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A Tongue To Learn From

Frog tongues are being studied to help engineers develop new reversible adhesives.

A close-up image on a frog. The frog is bright green. Its mouth is open and bright pink.

Photo: Yamanaka Tamari (Flickr)

A frog's tongue is ten times softer than a person's.

The tongues of frogs and toads are amazing. These animals can catch an insect with their sticky tongues faster than a human can blink.

Some species can even catch larger animals, like mice and birds. No human device can match the grabbing speed of a frog’s tongue or the special chemical properties of its saliva.

The frog’s abilities have to do with the physical properties of its tongue and the chemical properties of its saliva. A frog’s tongue is ten times softer than a person’s. When it hits its victim, it acts like a shock absorber, to keep the prey from bouncing off. The softness also allows it to fit itself to the complex shape of an insect’s body.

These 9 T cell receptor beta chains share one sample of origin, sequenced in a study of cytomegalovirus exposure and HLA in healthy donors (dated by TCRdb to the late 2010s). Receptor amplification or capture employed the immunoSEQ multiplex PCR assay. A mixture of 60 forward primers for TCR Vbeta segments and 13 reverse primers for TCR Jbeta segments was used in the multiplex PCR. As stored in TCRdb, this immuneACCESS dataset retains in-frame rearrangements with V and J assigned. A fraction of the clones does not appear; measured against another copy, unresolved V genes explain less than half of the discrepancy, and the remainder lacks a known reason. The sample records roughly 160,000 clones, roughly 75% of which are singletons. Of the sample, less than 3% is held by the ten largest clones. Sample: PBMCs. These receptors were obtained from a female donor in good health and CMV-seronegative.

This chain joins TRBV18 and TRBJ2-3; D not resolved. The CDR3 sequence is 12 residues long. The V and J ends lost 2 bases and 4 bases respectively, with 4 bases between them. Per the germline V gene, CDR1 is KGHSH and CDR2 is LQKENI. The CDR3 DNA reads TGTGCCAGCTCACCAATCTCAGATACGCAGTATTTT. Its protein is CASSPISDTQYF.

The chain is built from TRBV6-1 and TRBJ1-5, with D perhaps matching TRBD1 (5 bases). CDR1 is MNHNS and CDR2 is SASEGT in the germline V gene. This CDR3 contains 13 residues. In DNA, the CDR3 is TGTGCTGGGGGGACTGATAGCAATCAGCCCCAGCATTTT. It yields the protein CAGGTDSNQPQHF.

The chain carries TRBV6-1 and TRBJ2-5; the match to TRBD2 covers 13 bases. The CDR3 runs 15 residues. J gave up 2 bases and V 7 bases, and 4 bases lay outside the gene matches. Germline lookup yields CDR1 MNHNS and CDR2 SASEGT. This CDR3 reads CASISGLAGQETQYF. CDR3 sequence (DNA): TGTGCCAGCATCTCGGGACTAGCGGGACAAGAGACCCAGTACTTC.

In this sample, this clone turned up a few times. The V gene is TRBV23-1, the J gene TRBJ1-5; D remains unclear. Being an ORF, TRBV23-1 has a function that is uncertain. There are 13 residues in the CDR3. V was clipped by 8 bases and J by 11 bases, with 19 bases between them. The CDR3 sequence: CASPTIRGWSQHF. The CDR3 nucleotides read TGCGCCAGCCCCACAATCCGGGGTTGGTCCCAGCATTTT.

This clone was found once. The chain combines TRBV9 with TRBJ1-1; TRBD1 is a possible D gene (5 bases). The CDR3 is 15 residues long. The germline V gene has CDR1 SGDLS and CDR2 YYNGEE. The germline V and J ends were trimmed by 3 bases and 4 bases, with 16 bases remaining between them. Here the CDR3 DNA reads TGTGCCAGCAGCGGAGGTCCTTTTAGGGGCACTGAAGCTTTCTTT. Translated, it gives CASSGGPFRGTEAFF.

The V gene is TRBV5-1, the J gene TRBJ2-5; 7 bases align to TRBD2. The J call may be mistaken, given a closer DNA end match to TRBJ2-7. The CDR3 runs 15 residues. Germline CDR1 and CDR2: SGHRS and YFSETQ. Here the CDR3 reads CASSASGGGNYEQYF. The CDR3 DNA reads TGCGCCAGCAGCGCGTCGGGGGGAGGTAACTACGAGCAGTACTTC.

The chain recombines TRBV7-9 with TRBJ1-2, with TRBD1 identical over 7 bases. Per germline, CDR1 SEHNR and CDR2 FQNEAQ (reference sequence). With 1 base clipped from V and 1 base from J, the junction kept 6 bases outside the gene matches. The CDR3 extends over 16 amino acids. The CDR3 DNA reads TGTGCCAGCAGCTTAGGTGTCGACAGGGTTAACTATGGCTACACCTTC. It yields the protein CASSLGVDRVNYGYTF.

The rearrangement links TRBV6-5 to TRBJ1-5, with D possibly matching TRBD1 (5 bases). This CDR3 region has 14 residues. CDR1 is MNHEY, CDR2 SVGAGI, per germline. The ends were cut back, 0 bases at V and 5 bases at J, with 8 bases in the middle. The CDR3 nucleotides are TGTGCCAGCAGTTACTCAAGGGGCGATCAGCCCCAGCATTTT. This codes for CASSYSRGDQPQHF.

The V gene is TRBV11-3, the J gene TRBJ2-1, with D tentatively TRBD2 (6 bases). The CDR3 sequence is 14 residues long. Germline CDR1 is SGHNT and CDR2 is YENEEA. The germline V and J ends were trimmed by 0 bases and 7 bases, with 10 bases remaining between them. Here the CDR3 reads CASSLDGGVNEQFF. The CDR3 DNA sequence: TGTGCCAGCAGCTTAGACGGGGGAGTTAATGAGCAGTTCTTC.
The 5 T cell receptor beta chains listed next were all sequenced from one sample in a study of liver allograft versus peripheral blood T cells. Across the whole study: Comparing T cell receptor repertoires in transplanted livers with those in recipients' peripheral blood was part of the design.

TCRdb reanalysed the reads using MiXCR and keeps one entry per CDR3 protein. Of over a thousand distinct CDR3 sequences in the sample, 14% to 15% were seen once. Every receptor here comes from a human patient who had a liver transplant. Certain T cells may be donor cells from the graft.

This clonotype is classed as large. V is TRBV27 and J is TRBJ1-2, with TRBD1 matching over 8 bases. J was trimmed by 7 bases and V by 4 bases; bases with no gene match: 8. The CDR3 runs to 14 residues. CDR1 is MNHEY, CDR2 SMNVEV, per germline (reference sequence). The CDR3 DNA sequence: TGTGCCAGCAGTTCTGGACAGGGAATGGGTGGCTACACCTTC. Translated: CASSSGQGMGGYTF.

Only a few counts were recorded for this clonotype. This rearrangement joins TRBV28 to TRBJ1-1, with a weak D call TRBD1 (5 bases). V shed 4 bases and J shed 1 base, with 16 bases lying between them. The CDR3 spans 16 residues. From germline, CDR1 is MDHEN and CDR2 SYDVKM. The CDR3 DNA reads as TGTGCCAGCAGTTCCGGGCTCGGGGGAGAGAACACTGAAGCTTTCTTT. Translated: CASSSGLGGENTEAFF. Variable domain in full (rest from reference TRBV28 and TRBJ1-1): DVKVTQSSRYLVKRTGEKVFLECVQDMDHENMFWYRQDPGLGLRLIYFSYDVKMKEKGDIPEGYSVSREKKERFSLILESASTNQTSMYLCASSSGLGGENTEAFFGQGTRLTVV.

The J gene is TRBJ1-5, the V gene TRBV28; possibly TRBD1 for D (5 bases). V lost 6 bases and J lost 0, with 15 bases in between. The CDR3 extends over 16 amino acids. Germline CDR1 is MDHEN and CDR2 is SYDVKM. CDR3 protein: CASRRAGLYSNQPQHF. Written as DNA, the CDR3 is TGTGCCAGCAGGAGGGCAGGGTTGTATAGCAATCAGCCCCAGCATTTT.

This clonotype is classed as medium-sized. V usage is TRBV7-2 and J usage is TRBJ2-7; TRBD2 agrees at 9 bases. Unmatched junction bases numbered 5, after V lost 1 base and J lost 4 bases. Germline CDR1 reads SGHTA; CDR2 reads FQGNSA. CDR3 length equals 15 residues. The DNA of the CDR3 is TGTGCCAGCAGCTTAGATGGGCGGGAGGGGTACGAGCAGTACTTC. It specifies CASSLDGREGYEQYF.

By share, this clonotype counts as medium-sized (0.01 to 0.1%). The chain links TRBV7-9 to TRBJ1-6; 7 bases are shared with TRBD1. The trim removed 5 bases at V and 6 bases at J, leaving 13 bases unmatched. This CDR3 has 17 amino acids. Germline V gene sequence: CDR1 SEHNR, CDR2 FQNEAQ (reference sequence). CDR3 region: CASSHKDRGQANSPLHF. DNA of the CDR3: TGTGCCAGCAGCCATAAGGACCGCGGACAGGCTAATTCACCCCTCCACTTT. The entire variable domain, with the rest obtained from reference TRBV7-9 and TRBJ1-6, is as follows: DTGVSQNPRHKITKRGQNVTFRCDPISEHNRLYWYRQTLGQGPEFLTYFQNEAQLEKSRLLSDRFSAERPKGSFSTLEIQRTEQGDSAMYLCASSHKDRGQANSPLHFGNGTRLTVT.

Incredible Frog Spit

The frog’s saliva has to be really sticky given the high speeds involved, as well as the prey’s ability to put up a struggle. It can do fifty times the adhesive work of the best human-made synthetic polymers. Even more impressively, its properties are quickly reversible.

When the saliva first comes in contact with the insect, it’s almost as thin as water and can fill the bug’s crevices for a good hold. When the tongue snaps back, the saliva becomes thicker than honey and exerts a firm grip. When tongue and prey are inside the frog’s mouth, the saliva turns watery allowing the animal to swallow its unfortunate meal.

Understanding how a frog’s tongue works can help scientists develop all sorts of new adhesives and robotic devices.

Thank you to Stanislav Gorb of Kiel University in Germany for reviewing this episode!

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